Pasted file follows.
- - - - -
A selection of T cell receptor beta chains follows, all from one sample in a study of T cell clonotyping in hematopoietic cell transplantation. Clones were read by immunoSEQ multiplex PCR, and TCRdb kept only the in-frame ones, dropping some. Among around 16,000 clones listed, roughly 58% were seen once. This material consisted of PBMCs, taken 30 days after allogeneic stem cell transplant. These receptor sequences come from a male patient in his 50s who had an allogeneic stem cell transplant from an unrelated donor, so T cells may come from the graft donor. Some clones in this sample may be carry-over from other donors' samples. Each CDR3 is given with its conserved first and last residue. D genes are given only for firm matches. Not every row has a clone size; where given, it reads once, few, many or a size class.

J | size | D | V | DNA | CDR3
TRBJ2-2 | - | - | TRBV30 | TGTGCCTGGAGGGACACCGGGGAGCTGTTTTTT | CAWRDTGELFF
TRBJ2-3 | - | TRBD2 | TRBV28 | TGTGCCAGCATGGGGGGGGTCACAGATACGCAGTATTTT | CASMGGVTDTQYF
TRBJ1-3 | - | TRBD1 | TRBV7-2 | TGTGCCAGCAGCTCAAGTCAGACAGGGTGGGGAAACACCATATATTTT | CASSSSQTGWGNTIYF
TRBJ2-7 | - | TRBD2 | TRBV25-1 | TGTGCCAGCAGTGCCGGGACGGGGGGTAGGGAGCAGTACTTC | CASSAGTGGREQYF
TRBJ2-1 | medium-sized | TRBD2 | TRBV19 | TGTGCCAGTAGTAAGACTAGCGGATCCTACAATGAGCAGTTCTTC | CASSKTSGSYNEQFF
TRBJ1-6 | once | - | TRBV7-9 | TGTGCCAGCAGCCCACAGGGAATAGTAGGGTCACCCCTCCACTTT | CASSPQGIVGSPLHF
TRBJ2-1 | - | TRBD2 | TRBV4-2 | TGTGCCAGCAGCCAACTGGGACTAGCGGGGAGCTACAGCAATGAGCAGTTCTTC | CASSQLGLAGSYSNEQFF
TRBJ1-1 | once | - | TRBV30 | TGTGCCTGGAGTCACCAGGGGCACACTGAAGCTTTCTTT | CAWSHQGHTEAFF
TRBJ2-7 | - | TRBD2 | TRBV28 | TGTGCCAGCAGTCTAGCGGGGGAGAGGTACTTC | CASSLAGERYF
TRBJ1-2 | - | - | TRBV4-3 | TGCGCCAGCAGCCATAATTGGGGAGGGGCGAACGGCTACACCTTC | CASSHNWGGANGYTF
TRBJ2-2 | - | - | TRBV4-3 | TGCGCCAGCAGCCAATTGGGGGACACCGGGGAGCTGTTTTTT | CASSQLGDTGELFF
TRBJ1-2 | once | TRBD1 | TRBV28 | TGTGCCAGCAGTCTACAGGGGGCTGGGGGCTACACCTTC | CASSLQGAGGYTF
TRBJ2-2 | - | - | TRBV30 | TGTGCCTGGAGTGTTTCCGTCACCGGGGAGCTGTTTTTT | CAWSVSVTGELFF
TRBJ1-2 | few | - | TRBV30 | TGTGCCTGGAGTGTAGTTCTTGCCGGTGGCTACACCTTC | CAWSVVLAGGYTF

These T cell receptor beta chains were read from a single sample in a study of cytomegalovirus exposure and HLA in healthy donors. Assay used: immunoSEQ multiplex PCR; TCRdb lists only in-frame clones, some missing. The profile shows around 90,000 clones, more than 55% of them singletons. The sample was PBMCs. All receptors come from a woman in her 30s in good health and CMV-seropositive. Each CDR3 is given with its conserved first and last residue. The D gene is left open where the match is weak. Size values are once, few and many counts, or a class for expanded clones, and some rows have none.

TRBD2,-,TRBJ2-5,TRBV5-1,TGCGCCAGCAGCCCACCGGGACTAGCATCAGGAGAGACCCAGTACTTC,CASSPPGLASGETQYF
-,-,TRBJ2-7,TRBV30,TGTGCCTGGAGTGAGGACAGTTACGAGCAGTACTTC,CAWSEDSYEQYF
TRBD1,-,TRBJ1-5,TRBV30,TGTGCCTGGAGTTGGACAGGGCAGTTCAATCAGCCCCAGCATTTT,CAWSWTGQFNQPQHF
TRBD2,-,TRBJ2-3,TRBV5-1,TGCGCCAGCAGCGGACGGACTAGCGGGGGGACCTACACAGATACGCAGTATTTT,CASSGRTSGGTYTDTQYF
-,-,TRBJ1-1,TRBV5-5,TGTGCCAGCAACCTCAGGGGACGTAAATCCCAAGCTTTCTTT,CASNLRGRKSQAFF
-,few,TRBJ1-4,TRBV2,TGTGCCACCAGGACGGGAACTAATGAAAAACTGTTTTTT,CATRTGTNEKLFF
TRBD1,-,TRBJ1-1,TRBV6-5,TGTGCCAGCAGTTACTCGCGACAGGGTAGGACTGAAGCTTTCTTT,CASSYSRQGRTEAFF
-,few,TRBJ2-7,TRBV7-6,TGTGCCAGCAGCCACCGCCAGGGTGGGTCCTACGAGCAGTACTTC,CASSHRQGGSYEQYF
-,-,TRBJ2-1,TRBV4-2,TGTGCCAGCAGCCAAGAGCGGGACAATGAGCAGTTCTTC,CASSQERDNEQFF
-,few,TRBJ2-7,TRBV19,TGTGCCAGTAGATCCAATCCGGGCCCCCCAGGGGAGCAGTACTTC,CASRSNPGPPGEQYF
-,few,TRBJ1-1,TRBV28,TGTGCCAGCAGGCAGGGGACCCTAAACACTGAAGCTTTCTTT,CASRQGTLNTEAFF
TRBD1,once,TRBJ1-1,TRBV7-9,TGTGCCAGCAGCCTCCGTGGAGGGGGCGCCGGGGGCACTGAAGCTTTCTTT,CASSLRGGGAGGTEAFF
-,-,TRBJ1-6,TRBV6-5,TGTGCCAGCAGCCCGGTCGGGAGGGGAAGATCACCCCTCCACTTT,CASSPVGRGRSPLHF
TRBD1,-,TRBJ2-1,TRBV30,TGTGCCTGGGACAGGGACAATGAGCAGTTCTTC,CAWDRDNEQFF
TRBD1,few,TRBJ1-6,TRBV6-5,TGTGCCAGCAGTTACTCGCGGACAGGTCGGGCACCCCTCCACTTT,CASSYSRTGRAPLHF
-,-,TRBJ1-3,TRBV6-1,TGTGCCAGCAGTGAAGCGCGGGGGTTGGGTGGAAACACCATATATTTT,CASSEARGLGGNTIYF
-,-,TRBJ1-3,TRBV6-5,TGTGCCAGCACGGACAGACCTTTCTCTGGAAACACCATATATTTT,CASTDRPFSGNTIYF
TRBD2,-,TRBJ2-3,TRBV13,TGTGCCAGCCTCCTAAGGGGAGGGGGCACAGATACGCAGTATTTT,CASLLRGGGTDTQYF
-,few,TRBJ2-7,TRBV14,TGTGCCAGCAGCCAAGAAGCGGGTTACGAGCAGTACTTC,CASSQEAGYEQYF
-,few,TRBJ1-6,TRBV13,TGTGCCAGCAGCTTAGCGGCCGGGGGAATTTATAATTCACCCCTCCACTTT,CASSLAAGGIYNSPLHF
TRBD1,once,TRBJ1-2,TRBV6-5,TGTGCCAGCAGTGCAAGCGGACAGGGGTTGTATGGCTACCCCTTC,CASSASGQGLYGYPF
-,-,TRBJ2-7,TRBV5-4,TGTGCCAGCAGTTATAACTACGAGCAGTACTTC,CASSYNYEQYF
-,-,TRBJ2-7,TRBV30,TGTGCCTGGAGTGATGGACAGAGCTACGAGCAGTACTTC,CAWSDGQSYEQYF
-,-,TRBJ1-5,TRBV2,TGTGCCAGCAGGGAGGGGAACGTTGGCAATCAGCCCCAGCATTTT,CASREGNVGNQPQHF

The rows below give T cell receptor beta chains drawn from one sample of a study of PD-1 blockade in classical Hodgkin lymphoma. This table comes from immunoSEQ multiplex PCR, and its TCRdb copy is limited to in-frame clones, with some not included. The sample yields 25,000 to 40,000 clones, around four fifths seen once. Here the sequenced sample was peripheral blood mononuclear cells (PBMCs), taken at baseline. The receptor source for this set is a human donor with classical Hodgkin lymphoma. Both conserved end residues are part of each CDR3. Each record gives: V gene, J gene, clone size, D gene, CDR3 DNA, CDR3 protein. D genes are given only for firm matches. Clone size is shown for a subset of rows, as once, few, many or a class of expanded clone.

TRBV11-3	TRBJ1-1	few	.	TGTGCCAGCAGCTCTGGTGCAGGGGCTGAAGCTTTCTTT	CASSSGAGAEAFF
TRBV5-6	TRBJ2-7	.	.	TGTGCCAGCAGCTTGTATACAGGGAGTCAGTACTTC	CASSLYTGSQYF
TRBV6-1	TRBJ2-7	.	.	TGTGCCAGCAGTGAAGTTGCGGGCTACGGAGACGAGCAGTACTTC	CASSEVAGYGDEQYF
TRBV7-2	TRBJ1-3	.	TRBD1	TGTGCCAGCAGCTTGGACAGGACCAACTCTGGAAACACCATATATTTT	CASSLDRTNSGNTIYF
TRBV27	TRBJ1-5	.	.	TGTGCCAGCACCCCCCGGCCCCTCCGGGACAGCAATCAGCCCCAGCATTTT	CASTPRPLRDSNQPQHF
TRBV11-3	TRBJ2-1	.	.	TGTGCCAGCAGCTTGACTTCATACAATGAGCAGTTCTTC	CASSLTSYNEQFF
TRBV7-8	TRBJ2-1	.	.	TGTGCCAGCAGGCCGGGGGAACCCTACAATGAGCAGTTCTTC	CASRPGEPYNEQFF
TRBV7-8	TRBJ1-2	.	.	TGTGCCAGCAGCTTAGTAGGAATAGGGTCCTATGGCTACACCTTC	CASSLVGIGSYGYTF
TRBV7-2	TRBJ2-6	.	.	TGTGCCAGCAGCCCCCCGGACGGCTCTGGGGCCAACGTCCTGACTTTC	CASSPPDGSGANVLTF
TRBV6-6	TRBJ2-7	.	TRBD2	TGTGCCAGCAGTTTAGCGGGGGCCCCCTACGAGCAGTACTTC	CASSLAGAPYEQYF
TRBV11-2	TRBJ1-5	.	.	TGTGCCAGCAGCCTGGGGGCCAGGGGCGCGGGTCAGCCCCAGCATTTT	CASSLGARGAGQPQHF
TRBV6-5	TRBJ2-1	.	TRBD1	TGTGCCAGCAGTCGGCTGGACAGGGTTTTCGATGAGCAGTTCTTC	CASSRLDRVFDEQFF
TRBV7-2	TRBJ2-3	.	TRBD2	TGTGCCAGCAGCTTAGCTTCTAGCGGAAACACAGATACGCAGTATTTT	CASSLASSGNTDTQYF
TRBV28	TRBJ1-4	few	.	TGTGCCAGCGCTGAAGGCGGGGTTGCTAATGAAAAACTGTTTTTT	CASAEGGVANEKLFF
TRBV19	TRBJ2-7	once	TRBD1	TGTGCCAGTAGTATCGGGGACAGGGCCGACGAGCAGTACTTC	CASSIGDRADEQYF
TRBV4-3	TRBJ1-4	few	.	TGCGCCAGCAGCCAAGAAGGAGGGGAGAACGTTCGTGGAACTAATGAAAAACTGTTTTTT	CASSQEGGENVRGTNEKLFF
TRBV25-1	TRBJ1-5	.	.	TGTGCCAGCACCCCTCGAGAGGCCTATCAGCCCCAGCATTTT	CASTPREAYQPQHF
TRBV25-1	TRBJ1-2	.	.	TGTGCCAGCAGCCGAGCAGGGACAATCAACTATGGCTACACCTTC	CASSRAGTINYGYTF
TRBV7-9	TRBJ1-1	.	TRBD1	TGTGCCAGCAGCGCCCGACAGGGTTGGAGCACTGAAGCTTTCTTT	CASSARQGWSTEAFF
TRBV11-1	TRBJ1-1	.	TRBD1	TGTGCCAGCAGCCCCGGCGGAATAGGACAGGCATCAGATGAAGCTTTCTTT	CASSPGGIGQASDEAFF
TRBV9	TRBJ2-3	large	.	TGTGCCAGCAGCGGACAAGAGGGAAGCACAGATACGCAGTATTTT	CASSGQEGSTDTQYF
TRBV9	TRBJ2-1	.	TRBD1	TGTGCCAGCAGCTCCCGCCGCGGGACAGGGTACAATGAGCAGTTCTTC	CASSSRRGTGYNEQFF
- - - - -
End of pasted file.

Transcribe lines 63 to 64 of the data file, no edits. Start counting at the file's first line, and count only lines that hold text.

TRBV9	TRBJ2-3	large	.	TGTGCCAGCAGCGGACAAGAGGGAAGCACAGATACGCAGTATTTT	CASSGQEGSTDTQYF
TRBV9	TRBJ2-1	.	TRBD1	TGTGCCAGCAGCTCCCGCCGCGGGACAGGGTACAATGAGCAGTTCTTC	CASSSRRGTGYNEQFF